Amp Ed 101: Learning the right way to install an amp
Local students get hands-on training for an amplifier installation
When we decided to write about amplifier wiring, we wanted to go back to the basics. A great way to do that was to go back to school. We contacted Mr. Johnson, who runs the Automotive Tech department at the Charlottesville/Albemarle Technical Education Center (CATEC), and asked if he was interested in having us teach a class on the proper way to wire a car amplifier. Mr. Johnson agreed, and we were all excited to share our knowledge with students who had such a thirst for car audio information.
Gear for the installation
The school owns a 2002 Chevrolet TrailBlazer, so we decided that we'd show the CATEC crew how to wire a Kicker 12CX300.1 mono amplifier paired with a Kicker 40VCWS122 12" enclosed subwoofer. To complete the installation, we also used Kicker's CK8 amp wiring kit to drive home the point that wiring matters.
A chance to educate
Peter Logan, a longtime trainer for Crutchfield, led the charge with lessons split between some classroom discussion and workshop time. In the classroom, he laid the groundwork as to why wiring is a crucial element for getting the best sound quality and the safest connections when installing an amplifier. He also shared some wiring horror stories that included wiring dangling underneath vehicles, amplifier and speaker damage, and cars actually catching on fire. Peter has seen it all!
An amplifier's primary function is to take a low-level audio signal (a "preamp level" signal) from your radio, and process that signal to make it "bigger." As the students learned, there are three wiring connections required for an amp to properly make the sound bigger:
- Power and ground wires supply the electrical current for an amp. They should be an adequate gauge (thickness) to handle the demands of the amp, and the power and ground cables should be the same gauge. The power cable should also have a fuse holder close to the battery. The fuse rating should match the recommendation from the amplifier manufacturer to protect the vehicle's electrical system. In this case, Kicker recommended a 30-amp fuse for the amplifier.
- One set of wires transfers the audio signal from the stereo to the input of the amp. Depending on the amp, these can be preamp RCA cables or speaker-level wires.
- Speaker wires then carry the amplified signal out to the speakers.
Hands-on training for the crucial connections
With the wiring discussed, the class moved out into the garage to check out how the Kicker gear would be wired into the Chevy TrailBlazer. Peter showed them how to run the power cable through a grommet in the bulkhead, also known as the firewall, in the vehicle. The end under the hood is connected to the positive terminal on the battery. The other end is run under the door trim to the cargo area where the amp would be mounted.
The ground wire had a shorter run, and students connected it to one of the seat bolts that offered some bare metal to the vehicle's chassis. The bolt they chose had some paint on it, so they simply sanded the area to expose the bare metal for the good contact they needed.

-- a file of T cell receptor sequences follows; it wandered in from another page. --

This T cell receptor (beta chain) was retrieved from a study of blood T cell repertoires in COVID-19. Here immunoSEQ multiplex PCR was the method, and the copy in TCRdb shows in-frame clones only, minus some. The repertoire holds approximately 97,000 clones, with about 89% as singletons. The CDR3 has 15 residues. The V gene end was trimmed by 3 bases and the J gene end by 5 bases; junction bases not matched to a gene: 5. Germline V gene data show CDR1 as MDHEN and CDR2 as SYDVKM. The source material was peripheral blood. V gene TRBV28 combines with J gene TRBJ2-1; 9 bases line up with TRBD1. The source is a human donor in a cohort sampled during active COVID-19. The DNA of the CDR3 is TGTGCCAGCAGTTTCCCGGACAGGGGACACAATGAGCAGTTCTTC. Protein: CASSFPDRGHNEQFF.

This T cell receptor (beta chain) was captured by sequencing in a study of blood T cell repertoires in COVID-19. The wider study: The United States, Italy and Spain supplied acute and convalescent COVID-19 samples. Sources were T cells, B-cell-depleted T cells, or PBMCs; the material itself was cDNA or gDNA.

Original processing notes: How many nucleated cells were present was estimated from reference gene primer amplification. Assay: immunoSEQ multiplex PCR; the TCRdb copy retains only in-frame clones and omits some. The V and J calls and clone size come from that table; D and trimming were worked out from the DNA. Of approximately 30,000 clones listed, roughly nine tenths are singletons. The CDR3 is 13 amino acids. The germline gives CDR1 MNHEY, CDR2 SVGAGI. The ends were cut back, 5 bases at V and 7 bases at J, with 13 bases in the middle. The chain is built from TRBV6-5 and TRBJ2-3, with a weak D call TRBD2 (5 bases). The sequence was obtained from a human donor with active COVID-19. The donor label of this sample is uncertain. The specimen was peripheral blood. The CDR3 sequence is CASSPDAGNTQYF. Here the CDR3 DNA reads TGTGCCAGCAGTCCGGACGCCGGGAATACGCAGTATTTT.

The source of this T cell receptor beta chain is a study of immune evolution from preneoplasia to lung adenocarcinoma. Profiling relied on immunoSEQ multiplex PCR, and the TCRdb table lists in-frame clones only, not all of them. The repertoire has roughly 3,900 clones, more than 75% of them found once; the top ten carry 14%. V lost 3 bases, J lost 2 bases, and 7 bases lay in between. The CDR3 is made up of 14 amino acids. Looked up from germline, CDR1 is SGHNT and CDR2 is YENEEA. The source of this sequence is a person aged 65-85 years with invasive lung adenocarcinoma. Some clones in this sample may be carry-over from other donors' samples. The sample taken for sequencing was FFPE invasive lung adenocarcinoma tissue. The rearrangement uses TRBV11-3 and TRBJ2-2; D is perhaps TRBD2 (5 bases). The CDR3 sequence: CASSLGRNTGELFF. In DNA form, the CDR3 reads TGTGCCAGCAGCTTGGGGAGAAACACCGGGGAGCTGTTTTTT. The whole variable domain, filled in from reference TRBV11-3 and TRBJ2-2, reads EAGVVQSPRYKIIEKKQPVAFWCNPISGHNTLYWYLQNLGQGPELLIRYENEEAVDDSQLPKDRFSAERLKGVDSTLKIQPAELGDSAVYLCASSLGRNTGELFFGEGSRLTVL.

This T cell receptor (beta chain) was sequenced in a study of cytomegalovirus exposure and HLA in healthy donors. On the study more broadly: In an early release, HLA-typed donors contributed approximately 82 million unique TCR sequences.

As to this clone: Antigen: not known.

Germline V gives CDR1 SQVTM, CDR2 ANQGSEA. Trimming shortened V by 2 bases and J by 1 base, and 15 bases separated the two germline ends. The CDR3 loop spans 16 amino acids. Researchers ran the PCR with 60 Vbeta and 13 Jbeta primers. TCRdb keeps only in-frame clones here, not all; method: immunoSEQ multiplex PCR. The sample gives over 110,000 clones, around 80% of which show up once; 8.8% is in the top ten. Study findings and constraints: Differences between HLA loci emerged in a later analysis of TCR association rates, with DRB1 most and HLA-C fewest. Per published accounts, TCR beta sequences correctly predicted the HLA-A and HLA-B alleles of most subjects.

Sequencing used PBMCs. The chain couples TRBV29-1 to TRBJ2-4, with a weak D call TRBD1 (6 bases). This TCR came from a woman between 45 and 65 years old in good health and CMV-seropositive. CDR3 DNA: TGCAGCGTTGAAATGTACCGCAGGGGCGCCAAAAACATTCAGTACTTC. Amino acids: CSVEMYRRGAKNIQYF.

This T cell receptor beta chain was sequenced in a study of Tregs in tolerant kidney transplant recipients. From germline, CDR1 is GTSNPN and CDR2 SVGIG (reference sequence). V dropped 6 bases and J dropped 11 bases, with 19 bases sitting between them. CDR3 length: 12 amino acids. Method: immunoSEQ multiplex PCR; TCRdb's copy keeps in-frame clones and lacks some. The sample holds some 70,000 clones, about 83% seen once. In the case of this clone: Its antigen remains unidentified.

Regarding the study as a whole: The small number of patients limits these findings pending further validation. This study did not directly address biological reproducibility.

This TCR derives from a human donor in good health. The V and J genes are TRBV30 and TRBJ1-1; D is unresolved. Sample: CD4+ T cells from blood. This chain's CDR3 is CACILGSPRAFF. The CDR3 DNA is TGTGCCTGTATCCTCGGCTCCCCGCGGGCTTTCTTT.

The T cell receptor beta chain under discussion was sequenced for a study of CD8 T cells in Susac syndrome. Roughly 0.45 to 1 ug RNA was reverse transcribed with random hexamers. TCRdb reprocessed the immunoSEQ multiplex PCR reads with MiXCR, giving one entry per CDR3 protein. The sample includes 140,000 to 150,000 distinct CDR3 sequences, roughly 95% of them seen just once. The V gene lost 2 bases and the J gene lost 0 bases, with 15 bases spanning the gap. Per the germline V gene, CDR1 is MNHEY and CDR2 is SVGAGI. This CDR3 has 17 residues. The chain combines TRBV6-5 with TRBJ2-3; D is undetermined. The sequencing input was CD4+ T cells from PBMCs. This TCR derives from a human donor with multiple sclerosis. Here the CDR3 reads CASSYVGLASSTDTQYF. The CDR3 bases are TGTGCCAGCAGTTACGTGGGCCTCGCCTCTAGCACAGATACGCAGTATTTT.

Since the Chevy still had the factory radio, Peter instructed the class on how to splice into the factory speaker leads from the radio to get the input signal needed for the amplifier's input. They made these connections just behind the factory radio. The audio cables were run under the door trim on the passenger's side of the vehicle. Having power and signal cables on opposite sides of the vehicle reduces the potential for any noise in the system.
The CATEC crew used this wiring layout in the 2002 TrailBlazer.
Lastly, students hooked up the Kicker subwoofer to the speaker outputs on the amplifier. Many amps can also require a remote turn-on lead wire, which essentially turns the amp power on when the radio comes on. This can be tricky to find because unlike aftermarket radios, factory radios don't include a specific wire for this. Kicker took this into consideration by including a signal-sensing input, so when the speaker leads sent audio to the amp, it turns on automatically. There was no need for a remote turn-on wire.
Essential lessons learned
After a couple of tweaks, Peter and the class had their new sub thumping. As Mr. Johnson and Peter worked through the installation, they were able to illustrate two important lessons:
- Why wiring matters, and
- Why to avoid shortcuts
Improper wiring can lead to things like poor sound quality, amp shutdowns, and even electrical damage to your vehicle. Appropriate wiring lets you get the best sound quality out of your amp, while keeping your system safe. By avoiding shortcuts and taking your time, you can save yourself from future problems.
We at Crutchfield give a big shout out to the amazing staff and students at CATEC! Thank you very much.
We're always here to help
If you need any help selecting a new amplifier, contact us. Our advisors will help you get what you need. And if you have any questions about the installation, our Crutchfield's award-winning tech support is free for Crutchfield customers.